The answer is in the notes and their harmonics.
The harmonics are the frequencies of the strings. The notes played by both violins and violas are all similar.
The note that the viola plays is the high note, which is the first note to the right after the C (or B). The note that the violin plays is the low note, which is after the B.
So Viola gives a very high F2 (a F2 is a G2, an E2, a A2, and an A2, but those are all different scales) and Viola gives a very low Fm2 (a F1 or G1 is a B1, an F2 is a C1). Viola has a very high F#, which is a F3.
The notes that the viola is played upon are, in fact, quite different.
One note is the middle note of the scale. This is the same interval as a C (or B, or F) plays on the high note. This note is D (or C, or Eb), which is also played on the low note of the scale. D and E on the low note are both G (or E, or A, or D).
These 4 notes can be expressed as a scale:
The interval between the Ds and the Es (the root note) is 9th of an octave. This interval is 5 semitones, or 3 semitones per octave. This is roughly the interval between C and B on the guitar, or B and A on the banjo.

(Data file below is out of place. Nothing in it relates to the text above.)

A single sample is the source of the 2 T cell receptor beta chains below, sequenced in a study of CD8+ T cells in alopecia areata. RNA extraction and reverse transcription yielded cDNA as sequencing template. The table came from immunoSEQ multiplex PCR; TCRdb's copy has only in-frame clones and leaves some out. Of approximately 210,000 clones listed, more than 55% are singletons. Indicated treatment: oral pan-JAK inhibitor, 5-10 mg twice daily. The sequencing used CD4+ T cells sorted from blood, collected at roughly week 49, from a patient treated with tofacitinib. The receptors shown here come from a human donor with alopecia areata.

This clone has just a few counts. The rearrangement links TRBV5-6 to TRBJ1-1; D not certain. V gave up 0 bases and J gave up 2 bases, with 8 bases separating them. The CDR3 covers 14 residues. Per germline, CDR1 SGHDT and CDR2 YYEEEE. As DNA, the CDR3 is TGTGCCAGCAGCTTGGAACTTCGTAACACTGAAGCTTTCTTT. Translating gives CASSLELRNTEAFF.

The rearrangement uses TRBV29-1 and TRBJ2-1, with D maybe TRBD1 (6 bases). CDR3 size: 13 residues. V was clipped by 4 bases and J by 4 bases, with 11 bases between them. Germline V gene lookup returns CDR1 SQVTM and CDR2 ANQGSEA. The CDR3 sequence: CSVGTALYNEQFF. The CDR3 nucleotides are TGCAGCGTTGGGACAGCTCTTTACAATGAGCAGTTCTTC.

For some scale, we can express just the note that the viola notes are played on.
This is the frequency scale.
So the frequency scale is not as complex as the note scale.
So what is this difference?
The frequency scale is more complicated for a reason:
The notes that the violin or viola plays are a more complex harmonic series than the notes that you can learn with classical music theory.
To simplify, let’s say that you know 7 notes, and you apply these notes to the same scale.
So if the scale was C, then you would learn all the C’s on the C scale, and so on down to your first A!
But what if we wanted to learn the Cs, Gs, As and the G7s
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